jailhouse-door-2Dinner call was at four-thirty. Dinner was four forty-five on the button. They lined up outside the prison mess hall, passed along the serving line and were herded into the metal stool seats attached to the metal tables. They ate with metal spoons on metal trays that were partitioned.

Everything was strictly regimented and routines were never broken unless an emergency occurred. They lined up in D dorm and every dorm. They marched in silence from the dorms to the mess hall. They passed their trays on the assembly line where the food was dished out. They took their seats.

After the last inmate had been served, ten minutes of eating time was measured. Then, table by table, first in first out, they marched along, cleared and discarded their trays and spoons, marched back to their dorms. All the marching was done in silence. Guards were positioned all along the way and they were in their stations too. Two guards watched to make sure the inmates turned in the spoons.

Back in the dorm at about five, there was nothing to do. Bill had nothing to read, nothing to write with. There was no TV and no radio. He was bald but for the stubble the clippers left on his head, the stubble he could feel when he ran his fingers over his scalp. He’d done that twice then stopped. He still hadn’t looked at himself in the mirror.

Dinner wasn’t anything Bill had recognized. Up on his bunk, eyes closed, all he could think about was SOS, army talk from his father for chipped beef on toast, Shit on Shingles. That was what the main thing looked like, or more like slop. Then there were runny mashed potatoes, grayish colored peas and two yellowed slices of bread, stale since it was hard to the touch.

Bill didn’t eat anything. Nothing. He’d sniffed it all once and made the executive decision easily. He was hungry and tired and scared and forlorn. He didn’t drink anything either, and skinny as he already was, he knew he was going to lose weight.

No one had returned to the bottom bunk. When Bill looked around, he could see there were several groups that had congregated. The members of those groups hung out, sat and stood around the bunks of one of their members. One of the groups was playing cards. Playing cards was forbidden. Possessing playing cards was forbidden too, so that group had a lookout.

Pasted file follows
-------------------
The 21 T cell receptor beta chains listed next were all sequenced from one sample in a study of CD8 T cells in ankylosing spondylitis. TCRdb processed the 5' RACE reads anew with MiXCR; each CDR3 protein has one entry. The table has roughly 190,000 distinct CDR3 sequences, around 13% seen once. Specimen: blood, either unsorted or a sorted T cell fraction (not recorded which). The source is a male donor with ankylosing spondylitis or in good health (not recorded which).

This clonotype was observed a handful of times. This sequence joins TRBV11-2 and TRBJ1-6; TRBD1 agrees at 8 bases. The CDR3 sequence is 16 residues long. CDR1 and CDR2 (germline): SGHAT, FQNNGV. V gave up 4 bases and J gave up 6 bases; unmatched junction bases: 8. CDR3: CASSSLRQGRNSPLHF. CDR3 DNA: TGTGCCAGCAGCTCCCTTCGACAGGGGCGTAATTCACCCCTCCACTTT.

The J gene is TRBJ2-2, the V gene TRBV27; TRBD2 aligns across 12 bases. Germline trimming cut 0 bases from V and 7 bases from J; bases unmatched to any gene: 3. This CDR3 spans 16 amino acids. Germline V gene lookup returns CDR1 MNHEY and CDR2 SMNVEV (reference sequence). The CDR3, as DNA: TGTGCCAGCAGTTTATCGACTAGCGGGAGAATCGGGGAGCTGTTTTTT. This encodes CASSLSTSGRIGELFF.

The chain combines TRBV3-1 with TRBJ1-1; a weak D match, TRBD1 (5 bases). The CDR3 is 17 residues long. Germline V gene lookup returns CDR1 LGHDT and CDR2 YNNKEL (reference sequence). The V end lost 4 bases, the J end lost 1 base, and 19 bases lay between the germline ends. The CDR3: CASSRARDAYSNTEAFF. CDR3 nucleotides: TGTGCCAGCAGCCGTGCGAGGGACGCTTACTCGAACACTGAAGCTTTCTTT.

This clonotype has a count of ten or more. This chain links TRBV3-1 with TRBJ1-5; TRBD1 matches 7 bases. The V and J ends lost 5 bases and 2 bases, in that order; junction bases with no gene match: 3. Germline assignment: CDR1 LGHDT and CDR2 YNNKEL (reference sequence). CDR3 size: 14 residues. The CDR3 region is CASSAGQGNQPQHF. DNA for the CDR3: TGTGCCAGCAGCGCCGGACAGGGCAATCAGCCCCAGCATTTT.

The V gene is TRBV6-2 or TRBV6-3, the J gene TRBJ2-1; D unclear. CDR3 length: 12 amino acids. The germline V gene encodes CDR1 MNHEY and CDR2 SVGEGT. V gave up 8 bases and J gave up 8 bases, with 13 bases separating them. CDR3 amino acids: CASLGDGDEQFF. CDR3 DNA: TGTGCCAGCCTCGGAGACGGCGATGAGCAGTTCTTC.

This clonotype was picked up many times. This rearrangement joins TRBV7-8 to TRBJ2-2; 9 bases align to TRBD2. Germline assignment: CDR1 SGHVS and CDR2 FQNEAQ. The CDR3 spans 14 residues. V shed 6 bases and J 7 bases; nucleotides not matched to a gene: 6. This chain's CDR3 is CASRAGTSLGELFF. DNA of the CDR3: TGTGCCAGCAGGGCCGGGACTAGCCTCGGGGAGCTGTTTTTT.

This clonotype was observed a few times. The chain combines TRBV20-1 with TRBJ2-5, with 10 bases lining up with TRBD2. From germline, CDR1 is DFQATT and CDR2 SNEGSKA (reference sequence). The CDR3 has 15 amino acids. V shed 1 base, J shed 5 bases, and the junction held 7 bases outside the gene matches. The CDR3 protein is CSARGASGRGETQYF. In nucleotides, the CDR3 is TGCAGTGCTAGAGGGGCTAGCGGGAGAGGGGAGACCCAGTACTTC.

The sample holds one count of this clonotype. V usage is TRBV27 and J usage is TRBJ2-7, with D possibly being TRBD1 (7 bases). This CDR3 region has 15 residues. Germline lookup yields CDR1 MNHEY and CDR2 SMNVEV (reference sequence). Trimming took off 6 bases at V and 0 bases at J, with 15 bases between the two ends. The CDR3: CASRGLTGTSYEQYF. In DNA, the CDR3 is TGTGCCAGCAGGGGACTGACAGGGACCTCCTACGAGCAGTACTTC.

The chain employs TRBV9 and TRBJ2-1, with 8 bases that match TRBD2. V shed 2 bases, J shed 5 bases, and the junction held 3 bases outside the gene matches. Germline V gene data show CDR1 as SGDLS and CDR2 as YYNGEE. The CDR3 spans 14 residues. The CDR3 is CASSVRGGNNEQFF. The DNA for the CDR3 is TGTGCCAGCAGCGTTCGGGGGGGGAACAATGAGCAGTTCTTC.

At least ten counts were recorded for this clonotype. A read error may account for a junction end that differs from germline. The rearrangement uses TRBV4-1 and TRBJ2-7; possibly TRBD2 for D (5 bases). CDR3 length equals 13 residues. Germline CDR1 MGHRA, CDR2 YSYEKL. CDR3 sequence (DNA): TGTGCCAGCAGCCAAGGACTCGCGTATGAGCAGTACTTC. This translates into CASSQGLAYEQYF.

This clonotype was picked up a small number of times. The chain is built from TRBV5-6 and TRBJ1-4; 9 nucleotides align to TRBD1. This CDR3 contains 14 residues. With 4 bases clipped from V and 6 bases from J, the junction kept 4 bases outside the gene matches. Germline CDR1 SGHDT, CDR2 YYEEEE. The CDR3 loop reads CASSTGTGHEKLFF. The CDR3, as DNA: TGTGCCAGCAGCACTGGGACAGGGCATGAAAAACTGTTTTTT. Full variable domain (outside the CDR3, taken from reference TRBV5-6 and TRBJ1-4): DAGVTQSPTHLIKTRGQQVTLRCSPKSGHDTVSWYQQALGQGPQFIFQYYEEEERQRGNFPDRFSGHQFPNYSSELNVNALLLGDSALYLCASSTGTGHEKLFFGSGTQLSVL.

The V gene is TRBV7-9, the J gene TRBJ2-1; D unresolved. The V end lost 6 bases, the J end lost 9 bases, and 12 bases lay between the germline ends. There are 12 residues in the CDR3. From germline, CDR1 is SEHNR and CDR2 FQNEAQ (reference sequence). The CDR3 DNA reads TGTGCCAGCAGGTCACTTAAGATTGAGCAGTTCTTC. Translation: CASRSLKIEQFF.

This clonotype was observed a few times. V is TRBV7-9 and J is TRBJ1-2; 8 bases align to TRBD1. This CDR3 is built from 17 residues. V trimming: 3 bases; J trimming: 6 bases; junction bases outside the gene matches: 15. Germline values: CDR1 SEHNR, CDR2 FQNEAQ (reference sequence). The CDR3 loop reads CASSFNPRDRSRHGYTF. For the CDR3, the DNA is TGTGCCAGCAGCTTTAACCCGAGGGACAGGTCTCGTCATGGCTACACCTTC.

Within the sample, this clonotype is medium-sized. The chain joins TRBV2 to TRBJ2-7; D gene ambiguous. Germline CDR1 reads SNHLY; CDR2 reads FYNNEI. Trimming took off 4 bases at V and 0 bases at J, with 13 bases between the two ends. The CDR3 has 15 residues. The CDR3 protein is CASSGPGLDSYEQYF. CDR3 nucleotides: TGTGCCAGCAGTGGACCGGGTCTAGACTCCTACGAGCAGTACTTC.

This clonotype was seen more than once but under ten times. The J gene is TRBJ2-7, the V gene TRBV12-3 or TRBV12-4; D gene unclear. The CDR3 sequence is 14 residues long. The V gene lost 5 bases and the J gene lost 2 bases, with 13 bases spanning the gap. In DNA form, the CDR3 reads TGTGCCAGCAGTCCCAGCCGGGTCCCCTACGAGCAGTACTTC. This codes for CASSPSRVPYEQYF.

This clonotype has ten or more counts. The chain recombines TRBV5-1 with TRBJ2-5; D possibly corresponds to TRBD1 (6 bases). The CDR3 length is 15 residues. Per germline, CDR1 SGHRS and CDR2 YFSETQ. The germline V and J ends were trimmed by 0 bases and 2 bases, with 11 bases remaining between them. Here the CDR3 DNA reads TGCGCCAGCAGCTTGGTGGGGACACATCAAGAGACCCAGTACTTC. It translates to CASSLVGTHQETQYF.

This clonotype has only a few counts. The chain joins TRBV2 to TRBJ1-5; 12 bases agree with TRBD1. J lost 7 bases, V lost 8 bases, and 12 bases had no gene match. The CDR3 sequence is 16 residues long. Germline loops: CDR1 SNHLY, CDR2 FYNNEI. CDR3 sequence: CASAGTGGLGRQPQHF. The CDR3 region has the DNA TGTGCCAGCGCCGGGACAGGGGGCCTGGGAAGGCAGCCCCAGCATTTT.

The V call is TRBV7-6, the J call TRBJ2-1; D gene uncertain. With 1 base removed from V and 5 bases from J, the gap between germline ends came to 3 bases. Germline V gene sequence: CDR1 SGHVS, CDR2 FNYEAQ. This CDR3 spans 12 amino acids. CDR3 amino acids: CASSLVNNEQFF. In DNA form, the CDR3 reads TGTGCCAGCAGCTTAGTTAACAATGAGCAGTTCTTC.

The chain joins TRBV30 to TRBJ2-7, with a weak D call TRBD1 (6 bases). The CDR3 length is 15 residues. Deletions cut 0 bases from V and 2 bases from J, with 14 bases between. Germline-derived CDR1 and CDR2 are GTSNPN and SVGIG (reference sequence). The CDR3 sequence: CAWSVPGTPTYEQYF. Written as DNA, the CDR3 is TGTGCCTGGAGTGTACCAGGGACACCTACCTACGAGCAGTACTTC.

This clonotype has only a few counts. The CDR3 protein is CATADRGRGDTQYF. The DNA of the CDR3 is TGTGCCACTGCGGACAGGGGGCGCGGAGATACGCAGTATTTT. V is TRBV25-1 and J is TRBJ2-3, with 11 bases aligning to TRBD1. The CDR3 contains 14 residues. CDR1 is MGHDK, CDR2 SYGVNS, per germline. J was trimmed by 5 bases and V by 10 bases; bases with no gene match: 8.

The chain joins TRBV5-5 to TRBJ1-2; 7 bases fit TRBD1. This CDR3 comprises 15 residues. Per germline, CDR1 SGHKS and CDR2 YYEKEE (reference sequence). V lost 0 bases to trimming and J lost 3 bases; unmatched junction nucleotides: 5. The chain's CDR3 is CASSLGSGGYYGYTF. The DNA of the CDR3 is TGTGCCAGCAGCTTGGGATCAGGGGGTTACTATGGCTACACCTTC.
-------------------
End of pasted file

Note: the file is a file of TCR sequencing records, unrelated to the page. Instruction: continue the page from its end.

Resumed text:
Other inmates hung out in pairs. Bill, totally new to the place, didn’t know anyone. He was happy enough to be by himself and keep to himself. No one paid him any mind. That was a good thing.

At seven was commissary call. Bill didn’t know anything about the commissary, but inmates lined up and were taken out. They came back with all sorts of stuff, from cupcakes and donuts to shaving cream and cigarettes. Bill needed cigarettes and decided he had to find out about how to get money go to the commissary.

After commissary, the man in the bottom bunk returned. He was a bit older than Bill and had a thin, reddish beard, two side straps leading to a scraggly goatee-like thing. He wore the workhouse shirt open and untucked now, the short sleeves rolled up high to show his muscles.

“I’m Ronnie,” he said. Bill came down from his bed. They shook hands.


“What you in for?”

“Assault and battery. You?”

“DWI. Got thirty days. You?”


“All the way to Thanksgiving,” Ronnie said. “You married?”


“What do you think your wife’s doing while you’re in here? Who you think she’s with?”

“It’s not like that,” Bill said.

“That’s what they all say,” Ronnie said. “You’ll see.”

Bill didn’t say anything. He watched as Ronnie’s lips formed a mean grin. Ronnie turned and walked two bunks down to talk with someone he knew. Bill decided he wouldn’t talk with him again if he could help it. He climbed back up on his bunk having already decided he’d sleep in clothes.

The lights flashed twice at nine-fifteen. At nine-thirty it was lights out. Two dim bulbs cast a dull light by the toilets. Otherwise it was dark except for the bright lights out in the hall.

Bill lay awake a long while.


 A Note About the Fiction Outtakes:

The  Fiction Outtakes  are based upon my fiction. Very often they utilize characters which appear in different pieces of fiction written over the years.  However, the events and incidents do not generally appear in the fiction. For the most part they are outtakes, pieces written and not included in the actual works or pieces written for fun. All  of  The Ghost Writer outtakes are not actual events  depicted in  the upcoming novel (tentatively to be released in February 2017) but  the characters are actual characters from the novel. Similarly, Bill Wynn is a character from  The Kitchen Stories (written over many years and also to be released in 2017).  However,  the actual experiences depicted in the outtakes do not necessarily appear in  The Kitchen Stories.